Guilin (桂林): Day 1
In continuation of last year’s summer log, I thought it’d be worthwhile to record all the quirky (or average) things I do in lands far from home. This year, I’m in Guilin (桂林), a city in the Chinese province of Guangxi (广西). Okay, maybe it’s more appropriate to say lands close to home: if flight time is anything to go by, just comparing the HK-Guilin flight time of one hour with the many hours it took to go to Spain is testimony to how close I am to the ol’ 852. But does proximity hinder novelty? We’ll see…
This morning, we woke up as early as birds, ready to hit the road. Unlike Spain, in which the entire city seemed to be asleep until at least 9AM, the thoroughfare was relatively awake at 7. Being adventurous as we are (but are family trips ever audacious?) we decided to hunt for a local, Guilin style, breakfast. And how would we find this much coveted nourishment? Easy: just enter the first noodle store on the main street, which also happens to be the only one open for business. Score!
Surprisingly, we bagged an amazing deal. After overcoming some initial language barriers – early morning Chinese is never great – we ordered three steaming bowls of noodles. I was able to get a vegetarian version, which was awesome! We also got to pick some dim sum and vegetable side dishes to accompany the main meal. Twenty minutes of happy eating later, our bliss was only lifted by the realization that our entire meal – which, by the way, we couldn’t even finish – cost 36 yuan. Welcome to China!
After breakfast, we then headed to the bus station where we took a coach to Yangshuo (阳朔), a town 70 kilometers from Guilin. Yangshuo is famed for its karst rock formations, which seem to jut out from every uninhabited area available. (Before you ask: no, I don’t know what karst is, and autocorrect doesn’t seem to either. It’s what all the tourist brochures tout – and boy, are there a lot of them – so I assume they know best. But to utilize my extensive geology knowledge… it’s just rock. Like limestone, but grey. I apologize profusely to all geologists.)
After surviving a throng of hat-clad women shoving tourist pamphlets in our faces, we were soon walking through the streets of Yangshuo. This was when we encountered yet another hat-clad woman waving a tourist pamphlet around. We told her we wanted to ride bikes, so she – much too giddily – took us to her bike rental, where we met even more hat-clad ladies (you know what they all held in their hands). Soon, fortunately, we were out of the main throng and we were on vehicles this time.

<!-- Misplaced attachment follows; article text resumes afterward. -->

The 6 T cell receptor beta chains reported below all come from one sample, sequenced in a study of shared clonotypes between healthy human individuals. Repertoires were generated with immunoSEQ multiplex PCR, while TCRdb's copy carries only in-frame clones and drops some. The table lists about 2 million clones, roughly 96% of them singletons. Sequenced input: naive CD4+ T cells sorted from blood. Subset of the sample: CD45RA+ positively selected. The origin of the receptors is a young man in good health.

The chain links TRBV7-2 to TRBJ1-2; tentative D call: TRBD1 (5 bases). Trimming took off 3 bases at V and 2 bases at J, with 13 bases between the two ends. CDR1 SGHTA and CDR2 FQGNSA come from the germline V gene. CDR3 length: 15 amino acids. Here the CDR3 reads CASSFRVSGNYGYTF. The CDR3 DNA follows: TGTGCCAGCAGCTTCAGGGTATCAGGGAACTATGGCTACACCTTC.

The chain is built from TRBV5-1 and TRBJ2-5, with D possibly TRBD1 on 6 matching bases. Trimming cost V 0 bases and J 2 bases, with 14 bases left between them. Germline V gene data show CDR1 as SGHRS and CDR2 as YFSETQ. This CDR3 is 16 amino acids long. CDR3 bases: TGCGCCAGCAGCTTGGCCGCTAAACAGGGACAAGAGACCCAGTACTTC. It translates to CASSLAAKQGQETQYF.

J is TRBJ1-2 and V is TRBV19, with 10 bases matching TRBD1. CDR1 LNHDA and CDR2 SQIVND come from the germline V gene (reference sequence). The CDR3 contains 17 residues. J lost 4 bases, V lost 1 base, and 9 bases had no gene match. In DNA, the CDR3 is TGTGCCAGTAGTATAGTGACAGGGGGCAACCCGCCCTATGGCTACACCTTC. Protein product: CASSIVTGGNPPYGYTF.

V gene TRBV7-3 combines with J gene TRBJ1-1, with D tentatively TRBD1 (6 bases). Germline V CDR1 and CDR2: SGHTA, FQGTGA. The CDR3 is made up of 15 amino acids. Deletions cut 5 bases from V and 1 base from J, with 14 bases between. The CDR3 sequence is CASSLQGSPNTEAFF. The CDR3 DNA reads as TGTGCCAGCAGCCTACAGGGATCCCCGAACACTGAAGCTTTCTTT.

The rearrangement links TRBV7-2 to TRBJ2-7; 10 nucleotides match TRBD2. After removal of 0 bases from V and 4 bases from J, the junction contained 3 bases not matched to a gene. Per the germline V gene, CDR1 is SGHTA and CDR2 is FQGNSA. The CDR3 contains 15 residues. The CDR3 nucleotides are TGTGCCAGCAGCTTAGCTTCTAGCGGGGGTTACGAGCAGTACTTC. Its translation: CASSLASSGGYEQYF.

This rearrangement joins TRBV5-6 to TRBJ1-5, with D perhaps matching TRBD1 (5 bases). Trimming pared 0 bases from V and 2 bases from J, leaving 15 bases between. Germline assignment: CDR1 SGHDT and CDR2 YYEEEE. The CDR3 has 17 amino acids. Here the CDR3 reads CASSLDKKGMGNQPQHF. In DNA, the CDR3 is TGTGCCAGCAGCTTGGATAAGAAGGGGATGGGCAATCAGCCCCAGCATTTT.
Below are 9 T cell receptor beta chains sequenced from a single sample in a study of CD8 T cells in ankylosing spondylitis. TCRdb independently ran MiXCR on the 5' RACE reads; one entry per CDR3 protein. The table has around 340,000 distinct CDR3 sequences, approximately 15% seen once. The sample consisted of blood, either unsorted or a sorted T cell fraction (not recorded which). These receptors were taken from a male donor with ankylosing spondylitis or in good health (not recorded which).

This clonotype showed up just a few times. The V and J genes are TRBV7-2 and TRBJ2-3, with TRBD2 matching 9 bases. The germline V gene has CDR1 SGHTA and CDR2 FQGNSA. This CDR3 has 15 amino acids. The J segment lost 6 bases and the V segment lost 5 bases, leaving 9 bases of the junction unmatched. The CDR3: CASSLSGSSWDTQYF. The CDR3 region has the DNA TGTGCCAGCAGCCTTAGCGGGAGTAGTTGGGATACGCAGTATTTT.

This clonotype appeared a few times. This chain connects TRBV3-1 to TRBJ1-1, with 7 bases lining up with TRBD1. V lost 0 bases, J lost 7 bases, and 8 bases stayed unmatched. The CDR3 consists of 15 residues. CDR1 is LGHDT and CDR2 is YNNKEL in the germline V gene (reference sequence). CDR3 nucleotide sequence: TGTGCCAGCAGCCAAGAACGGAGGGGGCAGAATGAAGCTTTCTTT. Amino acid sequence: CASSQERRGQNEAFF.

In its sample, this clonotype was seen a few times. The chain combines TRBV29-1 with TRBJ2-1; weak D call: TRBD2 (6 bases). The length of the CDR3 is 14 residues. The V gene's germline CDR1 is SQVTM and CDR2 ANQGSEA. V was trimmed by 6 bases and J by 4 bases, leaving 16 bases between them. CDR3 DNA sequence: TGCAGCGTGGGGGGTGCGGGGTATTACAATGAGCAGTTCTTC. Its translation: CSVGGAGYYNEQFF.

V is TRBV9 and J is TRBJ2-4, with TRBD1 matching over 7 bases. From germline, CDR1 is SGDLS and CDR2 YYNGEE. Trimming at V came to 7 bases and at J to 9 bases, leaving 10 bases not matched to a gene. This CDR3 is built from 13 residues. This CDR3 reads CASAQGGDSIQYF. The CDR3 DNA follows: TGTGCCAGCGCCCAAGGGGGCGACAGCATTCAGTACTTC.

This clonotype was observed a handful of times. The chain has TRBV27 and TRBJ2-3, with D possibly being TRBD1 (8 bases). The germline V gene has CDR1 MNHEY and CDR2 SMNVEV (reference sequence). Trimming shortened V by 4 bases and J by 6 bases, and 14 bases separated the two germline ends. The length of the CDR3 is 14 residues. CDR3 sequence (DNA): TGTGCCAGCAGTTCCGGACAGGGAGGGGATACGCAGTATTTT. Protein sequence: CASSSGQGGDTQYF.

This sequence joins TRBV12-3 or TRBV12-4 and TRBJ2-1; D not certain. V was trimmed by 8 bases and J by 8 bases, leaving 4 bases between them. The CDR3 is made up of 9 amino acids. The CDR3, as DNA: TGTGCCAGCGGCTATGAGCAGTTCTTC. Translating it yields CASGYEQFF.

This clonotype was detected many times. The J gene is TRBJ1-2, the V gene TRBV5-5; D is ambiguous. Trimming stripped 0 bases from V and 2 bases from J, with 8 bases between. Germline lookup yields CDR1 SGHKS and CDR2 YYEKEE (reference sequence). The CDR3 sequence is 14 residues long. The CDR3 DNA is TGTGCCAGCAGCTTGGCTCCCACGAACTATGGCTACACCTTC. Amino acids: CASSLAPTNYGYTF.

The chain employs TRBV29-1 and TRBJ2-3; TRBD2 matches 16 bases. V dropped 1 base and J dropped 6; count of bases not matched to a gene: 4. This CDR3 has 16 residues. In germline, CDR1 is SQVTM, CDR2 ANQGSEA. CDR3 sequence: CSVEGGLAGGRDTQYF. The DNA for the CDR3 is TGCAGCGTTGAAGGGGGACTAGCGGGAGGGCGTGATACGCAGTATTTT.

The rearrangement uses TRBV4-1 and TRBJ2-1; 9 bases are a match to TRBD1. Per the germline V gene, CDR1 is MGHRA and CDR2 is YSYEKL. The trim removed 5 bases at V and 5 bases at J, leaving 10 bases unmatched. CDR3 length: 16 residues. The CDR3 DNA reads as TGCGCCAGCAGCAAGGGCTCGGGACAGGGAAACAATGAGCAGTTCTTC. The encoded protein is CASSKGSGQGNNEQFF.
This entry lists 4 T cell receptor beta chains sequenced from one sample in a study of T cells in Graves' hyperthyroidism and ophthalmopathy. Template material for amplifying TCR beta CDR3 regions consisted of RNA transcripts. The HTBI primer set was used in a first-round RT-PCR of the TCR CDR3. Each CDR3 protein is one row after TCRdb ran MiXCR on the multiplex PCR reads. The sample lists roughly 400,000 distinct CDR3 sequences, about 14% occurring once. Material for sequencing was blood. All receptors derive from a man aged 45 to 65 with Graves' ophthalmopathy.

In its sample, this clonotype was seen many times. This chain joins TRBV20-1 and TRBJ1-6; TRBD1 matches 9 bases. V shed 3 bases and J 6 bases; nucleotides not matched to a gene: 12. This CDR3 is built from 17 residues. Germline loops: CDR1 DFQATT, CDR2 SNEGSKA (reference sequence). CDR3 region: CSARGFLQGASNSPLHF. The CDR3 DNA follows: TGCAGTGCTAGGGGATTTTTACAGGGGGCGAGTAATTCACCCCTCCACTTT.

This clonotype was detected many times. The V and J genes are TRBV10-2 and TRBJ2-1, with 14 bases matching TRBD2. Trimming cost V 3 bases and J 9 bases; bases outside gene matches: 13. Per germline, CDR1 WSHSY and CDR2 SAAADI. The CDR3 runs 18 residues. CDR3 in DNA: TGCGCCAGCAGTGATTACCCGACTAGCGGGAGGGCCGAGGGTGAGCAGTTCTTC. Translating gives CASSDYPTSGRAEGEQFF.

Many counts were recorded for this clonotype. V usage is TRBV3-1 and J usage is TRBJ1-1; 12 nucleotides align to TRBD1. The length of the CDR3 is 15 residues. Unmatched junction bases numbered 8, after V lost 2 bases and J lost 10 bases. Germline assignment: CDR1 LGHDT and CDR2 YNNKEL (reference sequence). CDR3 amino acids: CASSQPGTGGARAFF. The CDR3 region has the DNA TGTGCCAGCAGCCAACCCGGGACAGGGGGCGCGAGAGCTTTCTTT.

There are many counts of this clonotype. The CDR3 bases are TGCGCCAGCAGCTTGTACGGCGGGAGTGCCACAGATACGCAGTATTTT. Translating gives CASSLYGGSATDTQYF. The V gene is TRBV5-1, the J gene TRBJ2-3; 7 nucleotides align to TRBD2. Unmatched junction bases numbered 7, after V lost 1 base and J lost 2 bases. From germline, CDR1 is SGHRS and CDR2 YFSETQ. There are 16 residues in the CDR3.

But the thing is, the tourist-loving swarm never sleeps. Truly, it feels as if every single person in Guilin and Yangshuo is being paid a commission by some tourism agency. One moment a nice looking man suggests you take a back route to your wanted destination, to which you obey gratefully because the main road is dusty and filled with so much honking one might as well die from sound-induced heart attack. The next moment, you realize the same man has been following your bicycle for a good twenty minutes and will not be fooled by your attempts to lose him. The moment after, he pulls something out of his bag, and – oh no – you realize, with a sudden rush of dread, that you’ve seen that shade of red, you’ve seen that picture of those dancing girls, you’ve seen… the exact same tourist pamphlet at least ten times since you arrived.
Sound like a true story? A) Thank you, B) Yes, it happened. To us. We ended up finally losing the guy, but we never got to our destination. Maybe we weren’t meant to take the ‘nicer route’, but the scenery was wonderful and there was a lot of karst. Which I guess is the whole point of Yangshuo.
One thing that bothered me was that I wasn’t able to fully enjoy the ride. How can you, when you have an unexplained stalker and a million vehicles honking at you and scaring you half to death? The scenery was great, but I couldn’t appreciate it as much as I could have. Oh well, I guess that’s the price we pay for the exasperations of commercialisation. Which, in a large sense, is our fault.
After our bike ride, we took the bus back to Guilin. We spent quite some time sniggering over how, at the bus station, exit (出口) was translated as export (hmm…), then we headed back to our hotel where we went for a quick swim. Then, being the avid foodies we are, we went to dinner. Being the avid vegetarian I am, I convinced my family to go to an all-you-can-eat vegetarian buffet by Nengren Temple. Thanks TripAdvisor!
How was it? Three words to sum up the experience: So. Much. Food. And a fourth: AWESOME! As a family member who has been unofficially banned from buffets because of my herbivorous tendencies, this was a shining highlight… of my life. Honestly, I had such a great time. Eggplant, dim sum, pumpkin, potatoes, sweet potatoes (!!!), tofu… in other words, an unlimited and delicious flow of all the things I’ve ever wanted. Plus, Chinese vegetarian is great, what with its unapologetic use of sauce and sweetness and all kinds of magic. The best part? It cost 26 yuan per person! What else could I ever want?!
So far, Guilin has not been a disappointment. Aside from the shameless tourist-pandering (hats! Pamphlets!) things have been pretty good. The food? Spectacular.
Here’s to hoping that the next few days will be even better.
Will keep up the updates!